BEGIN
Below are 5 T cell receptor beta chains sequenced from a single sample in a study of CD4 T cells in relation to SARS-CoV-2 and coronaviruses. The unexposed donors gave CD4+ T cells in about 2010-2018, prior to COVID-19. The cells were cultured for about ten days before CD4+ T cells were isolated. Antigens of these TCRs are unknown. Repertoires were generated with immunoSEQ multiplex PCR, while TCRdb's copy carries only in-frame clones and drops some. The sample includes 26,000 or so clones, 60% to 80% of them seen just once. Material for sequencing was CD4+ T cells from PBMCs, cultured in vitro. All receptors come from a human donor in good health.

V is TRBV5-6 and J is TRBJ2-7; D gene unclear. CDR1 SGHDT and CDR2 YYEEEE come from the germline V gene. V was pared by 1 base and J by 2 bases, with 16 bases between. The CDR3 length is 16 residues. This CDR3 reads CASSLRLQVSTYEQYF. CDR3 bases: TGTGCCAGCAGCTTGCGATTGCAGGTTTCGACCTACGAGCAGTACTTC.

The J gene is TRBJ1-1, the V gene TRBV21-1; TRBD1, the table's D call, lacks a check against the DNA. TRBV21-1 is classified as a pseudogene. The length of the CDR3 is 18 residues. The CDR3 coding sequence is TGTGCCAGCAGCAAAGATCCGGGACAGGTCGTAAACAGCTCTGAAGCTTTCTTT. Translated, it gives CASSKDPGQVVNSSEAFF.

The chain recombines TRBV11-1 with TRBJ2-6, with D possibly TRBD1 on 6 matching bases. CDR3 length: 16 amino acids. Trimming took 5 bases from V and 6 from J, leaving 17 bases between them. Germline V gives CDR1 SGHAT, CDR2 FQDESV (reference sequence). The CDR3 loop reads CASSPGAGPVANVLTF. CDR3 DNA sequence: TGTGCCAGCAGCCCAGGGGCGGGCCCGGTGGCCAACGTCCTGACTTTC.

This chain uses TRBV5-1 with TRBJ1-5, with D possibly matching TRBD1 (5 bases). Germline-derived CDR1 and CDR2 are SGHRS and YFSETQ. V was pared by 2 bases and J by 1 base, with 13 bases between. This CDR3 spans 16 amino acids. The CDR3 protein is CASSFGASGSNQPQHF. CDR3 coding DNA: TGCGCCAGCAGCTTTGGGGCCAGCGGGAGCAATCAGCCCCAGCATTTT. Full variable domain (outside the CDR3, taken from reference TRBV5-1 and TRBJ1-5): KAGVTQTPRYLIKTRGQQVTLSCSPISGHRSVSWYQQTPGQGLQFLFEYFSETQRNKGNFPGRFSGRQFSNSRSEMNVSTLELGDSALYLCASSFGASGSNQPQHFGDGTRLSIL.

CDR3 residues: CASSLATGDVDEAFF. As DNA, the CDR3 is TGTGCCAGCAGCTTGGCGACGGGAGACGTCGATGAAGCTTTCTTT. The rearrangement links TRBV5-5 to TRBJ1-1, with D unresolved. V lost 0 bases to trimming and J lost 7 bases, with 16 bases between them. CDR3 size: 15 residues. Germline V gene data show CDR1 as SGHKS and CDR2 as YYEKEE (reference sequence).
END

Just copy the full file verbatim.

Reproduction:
Below are 5 T cell receptor beta chains sequenced from a single sample in a study of CD4 T cells in relation to SARS-CoV-2 and coronaviruses. The unexposed donors gave CD4+ T cells in about 2010-2018, prior to COVID-19. The cells were cultured for about ten days before CD4+ T cells were isolated. Antigens of these TCRs are unknown. Repertoires were generated with immunoSEQ multiplex PCR, while TCRdb's copy carries only in-frame clones and drops some. The sample includes 26,000 or so clones, 60% to 80% of them seen just once. Material for sequencing was CD4+ T cells from PBMCs, cultured in vitro. All receptors come from a human donor in good health.

V is TRBV5-6 and J is TRBJ2-7; D gene unclear. CDR1 SGHDT and CDR2 YYEEEE come from the germline V gene. V was pared by 1 base and J by 2 bases, with 16 bases between. The CDR3 length is 16 residues. This CDR3 reads CASSLRLQVSTYEQYF. CDR3 bases: TGTGCCAGCAGCTTGCGATTGCAGGTTTCGACCTACGAGCAGTACTTC.

The J gene is TRBJ1-1, the V gene TRBV21-1; TRBD1, the table's D call, lacks a check against the DNA. TRBV21-1 is classified as a pseudogene. The length of the CDR3 is 18 residues. The CDR3 coding sequence is TGTGCCAGCAGCAAAGATCCGGGACAGGTCGTAAACAGCTCTGAAGCTTTCTTT. Translated, it gives CASSKDPGQVVNSSEAFF.

The chain recombines TRBV11-1 with TRBJ2-6, with D possibly TRBD1 on 6 matching bases. CDR3 length: 16 amino acids. Trimming took 5 bases from V and 6 from J, leaving 17 bases between them. Germline V gives CDR1 SGHAT, CDR2 FQDESV (reference sequence). The CDR3 loop reads CASSPGAGPVANVLTF. CDR3 DNA sequence: TGTGCCAGCAGCCCAGGGGCGGGCCCGGTGGCCAACGTCCTGACTTTC.

This chain uses TRBV5-1 with TRBJ1-5, with D possibly matching TRBD1 (5 bases). Germline-derived CDR1 and CDR2 are SGHRS and YFSETQ. V was pared by 2 bases and J by 1 base, with 13 bases between. This CDR3 spans 16 amino acids. The CDR3 protein is CASSFGASGSNQPQHF. CDR3 coding DNA: TGCGCCAGCAGCTTTGGGGCCAGCGGGAGCAATCAGCCCCAGCATTTT. Full variable domain (outside the CDR3, taken from reference TRBV5-1 and TRBJ1-5): KAGVTQTPRYLIKTRGQQVTLSCSPISGHRSVSWYQQTPGQGLQFLFEYFSETQRNKGNFPGRFSGRQFSNSRSEMNVSTLELGDSALYLCASSFGASGSNQPQHFGDGTRLSIL.

CDR3 residues: CASSLATGDVDEAFF. As DNA, the CDR3 is TGTGCCAGCAGCTTGGCGACGGGAGACGTCGATGAAGCTTTCTTT. The rearrangement links TRBV5-5 to TRBJ1-1, with D unresolved. V lost 0 bases to trimming and J lost 7 bases, with 16 bases between them. CDR3 size: 15 residues. Germline V gene data show CDR1 as SGHKS and CDR2 as YYEKEE (reference sequence).